Is there a more "front of mind" issue that we are facing as a nation than border security and immigration policies? One of the many challenges we are facing on these subjects is that so few understand that while related and interreliant, they are actually two very different issues. Both are having a dramatic impact on our nation and similarly, in ways most Americans do not understand.
It's no wonder most Americans are unaware of the relationship between current US policies and our economy. Unless you happen to live on the border with Mexico or work for companies that have a presence in Mexico, you probably don't realize how reliant the US economy is on our trade relationship with Mexico. To put a number to it: $600 billion plus per year and growing. That's just a number. What's behind that number? Hundreds of American manufacturing companies and manufacturers across the globe have a presence in Mexico employing hundreds of thousands of Mexicans. More importantly, American manufacturers employ hundreds of thousand of American workers, whose jobs are interdependent on their counterparts in Mexico. Before it becomes a finished product (an American automobile for example), thousands of its parts have crossed the Mexican border dozens of times in both directions as part of the shared manufacturing process. There is a name for it: Twin Plant manufacturing. The Mexican name is maquila. This subject is far too complex to cover completely in this issue but we can discuss one or two aspects and why our manufacturing based economy is facing very costly challenges.
The increased security at the ports of entry have slowed all trans border commerce to a crawl. In real numbers, a tractor trailer hauling finished product from a plant in Mexico to the U.S., would normally experience one to two hour lines at the ports of entry. Today, that same shipment is taking as long as one to two days. The trucking company has to have a driver in the vehicle waiting their turn to pass through security inspection and so they don't lose their place on line, the driver has to remain in the vehicle for all of that time. In many cases, the trucking companies send replacement drivers to sit in the vehicle while the primary driver gets needed rest until the truck has passed through to the US side. These incredibly long delays increase the cost of production which will be felt by the consumer in the form of higher prices. Under normal conditions, that truck and driver would cross border two or three times a day hauling more product each time, helping to improve the efficiencies and thus keeping production costs as low as possible, making their products more affordable to the American consumer. Products that American consumers take for granted as affordable today could easily become out of reach: electronics, appliances, automobiles. It gets much worse. If the US government doesn't modify its current policies quickly, many of these American manufacturers will be forced to look for more affordable production options and that does NOT mean expansion in the US. It means production in more affordable economies around the world, further off shore than Mexico.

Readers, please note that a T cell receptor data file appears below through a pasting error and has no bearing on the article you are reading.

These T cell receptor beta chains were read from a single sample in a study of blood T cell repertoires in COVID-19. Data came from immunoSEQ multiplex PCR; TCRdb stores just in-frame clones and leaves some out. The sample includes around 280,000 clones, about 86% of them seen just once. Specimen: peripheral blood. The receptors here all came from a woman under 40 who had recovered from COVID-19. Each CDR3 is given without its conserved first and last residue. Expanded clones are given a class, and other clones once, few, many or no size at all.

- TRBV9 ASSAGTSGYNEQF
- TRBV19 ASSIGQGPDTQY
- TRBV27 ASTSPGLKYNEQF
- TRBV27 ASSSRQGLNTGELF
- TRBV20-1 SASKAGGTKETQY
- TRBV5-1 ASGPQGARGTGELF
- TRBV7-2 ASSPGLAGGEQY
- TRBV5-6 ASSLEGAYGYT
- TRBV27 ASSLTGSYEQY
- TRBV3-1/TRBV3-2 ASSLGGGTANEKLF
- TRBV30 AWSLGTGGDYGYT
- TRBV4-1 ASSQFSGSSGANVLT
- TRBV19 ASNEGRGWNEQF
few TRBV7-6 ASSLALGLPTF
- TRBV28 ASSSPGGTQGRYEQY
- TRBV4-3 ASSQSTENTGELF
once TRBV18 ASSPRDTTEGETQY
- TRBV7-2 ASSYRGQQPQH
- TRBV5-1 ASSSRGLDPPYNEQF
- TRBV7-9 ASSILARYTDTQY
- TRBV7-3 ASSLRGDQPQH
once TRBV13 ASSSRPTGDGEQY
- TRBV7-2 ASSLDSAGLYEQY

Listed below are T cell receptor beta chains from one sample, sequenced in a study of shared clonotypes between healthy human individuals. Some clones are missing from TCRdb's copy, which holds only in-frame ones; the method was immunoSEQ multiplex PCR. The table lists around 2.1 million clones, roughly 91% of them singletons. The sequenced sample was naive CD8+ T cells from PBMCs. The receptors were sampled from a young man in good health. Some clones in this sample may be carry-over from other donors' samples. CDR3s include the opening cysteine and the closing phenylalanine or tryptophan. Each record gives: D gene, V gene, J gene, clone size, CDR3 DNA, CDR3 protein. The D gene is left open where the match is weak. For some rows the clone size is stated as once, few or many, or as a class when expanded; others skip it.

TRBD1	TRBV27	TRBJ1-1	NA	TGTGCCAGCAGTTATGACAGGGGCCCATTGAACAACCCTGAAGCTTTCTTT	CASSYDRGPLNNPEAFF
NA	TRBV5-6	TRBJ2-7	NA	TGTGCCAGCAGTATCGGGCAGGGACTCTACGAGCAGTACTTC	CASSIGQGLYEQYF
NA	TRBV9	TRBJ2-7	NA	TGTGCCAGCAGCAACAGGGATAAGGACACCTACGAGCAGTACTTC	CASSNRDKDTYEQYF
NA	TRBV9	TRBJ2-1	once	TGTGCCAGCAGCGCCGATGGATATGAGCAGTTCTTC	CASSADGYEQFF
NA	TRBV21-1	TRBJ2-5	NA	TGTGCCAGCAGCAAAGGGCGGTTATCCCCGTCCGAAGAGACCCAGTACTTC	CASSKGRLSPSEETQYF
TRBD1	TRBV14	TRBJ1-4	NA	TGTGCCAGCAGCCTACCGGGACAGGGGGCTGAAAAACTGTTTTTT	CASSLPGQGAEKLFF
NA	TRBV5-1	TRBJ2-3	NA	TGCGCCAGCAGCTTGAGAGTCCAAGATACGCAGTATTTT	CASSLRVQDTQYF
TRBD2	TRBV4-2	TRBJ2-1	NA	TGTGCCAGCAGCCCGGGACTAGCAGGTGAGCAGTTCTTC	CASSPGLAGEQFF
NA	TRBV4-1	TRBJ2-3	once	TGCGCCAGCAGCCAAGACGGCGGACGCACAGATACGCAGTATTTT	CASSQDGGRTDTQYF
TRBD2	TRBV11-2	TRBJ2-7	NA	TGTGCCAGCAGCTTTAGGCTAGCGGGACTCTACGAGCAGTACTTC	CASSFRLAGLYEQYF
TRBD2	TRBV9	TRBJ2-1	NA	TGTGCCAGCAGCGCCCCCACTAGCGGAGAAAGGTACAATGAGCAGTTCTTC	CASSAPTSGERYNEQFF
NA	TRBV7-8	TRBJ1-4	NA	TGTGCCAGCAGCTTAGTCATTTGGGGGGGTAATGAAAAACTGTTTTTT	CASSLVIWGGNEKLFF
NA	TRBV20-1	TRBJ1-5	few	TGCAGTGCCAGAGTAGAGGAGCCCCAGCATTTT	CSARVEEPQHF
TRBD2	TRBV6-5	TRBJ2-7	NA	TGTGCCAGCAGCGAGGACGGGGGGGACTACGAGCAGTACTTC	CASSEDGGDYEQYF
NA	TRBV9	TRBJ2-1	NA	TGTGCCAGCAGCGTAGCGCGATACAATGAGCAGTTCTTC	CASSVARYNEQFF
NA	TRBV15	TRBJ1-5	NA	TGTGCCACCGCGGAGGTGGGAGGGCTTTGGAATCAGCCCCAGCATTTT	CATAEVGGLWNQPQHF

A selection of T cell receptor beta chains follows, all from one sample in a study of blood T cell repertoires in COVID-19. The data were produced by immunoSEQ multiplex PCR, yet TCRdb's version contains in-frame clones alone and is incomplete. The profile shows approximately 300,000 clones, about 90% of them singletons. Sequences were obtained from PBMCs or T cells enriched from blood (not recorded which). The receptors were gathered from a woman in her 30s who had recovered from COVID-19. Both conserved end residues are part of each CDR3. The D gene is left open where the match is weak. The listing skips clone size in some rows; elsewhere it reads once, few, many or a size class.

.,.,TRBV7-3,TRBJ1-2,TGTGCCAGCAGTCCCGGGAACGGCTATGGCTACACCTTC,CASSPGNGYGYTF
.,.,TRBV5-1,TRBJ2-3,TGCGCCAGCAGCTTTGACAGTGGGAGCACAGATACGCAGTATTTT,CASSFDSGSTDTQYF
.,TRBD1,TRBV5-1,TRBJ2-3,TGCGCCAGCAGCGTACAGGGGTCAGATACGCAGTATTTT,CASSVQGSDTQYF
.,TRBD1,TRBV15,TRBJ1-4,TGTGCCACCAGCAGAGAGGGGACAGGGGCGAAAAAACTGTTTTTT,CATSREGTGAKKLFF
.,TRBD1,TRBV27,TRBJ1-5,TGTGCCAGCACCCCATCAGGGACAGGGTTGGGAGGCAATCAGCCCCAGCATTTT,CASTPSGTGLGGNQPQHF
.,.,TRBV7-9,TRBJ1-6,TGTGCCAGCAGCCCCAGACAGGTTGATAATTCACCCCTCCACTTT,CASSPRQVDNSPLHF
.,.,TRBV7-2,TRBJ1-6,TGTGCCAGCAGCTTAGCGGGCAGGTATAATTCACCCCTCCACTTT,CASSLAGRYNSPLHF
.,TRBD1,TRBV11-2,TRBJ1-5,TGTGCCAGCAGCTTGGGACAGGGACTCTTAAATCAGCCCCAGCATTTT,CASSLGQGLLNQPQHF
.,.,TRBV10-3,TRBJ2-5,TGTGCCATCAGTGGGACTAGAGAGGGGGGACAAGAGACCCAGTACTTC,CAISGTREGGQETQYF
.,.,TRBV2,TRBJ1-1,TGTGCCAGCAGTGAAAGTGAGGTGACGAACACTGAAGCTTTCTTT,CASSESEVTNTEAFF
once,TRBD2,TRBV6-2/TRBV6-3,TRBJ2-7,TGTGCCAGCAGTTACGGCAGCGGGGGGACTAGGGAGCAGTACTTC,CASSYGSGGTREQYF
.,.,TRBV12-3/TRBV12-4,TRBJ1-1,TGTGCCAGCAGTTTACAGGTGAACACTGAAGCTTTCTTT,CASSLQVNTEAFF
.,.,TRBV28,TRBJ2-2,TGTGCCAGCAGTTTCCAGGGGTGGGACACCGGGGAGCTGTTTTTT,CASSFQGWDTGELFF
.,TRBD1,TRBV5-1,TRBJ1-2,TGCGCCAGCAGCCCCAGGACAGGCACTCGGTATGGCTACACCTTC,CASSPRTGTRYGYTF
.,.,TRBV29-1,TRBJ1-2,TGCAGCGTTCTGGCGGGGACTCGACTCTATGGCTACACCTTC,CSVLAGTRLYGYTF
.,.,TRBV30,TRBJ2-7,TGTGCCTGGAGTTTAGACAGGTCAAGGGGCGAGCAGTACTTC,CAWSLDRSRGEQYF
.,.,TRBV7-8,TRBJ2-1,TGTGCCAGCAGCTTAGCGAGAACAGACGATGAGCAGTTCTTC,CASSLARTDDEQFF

Another very important fact that is lost in the current vitriolic debate in Washington, is that 35 US states generate more than a billion dollars a year in manufactured products that are sold to Mexico. If Mexicans can no longer afford to buy our products, how many tens of thousands of American jobs will be lost if the US manufacturers are forced to move their production off shore because of the increased costs they are facing cannot be passed on to their consumers, our Mexican neighbors, you and me?
I don't normally write about politically sensitive issues but I've made an exception on this subject because it should not be about Republican or Democrat, conservative or liberal. It should and is about our nation's economy, our nation's workforce, the future of American labor and the affordability of consumer products for American families.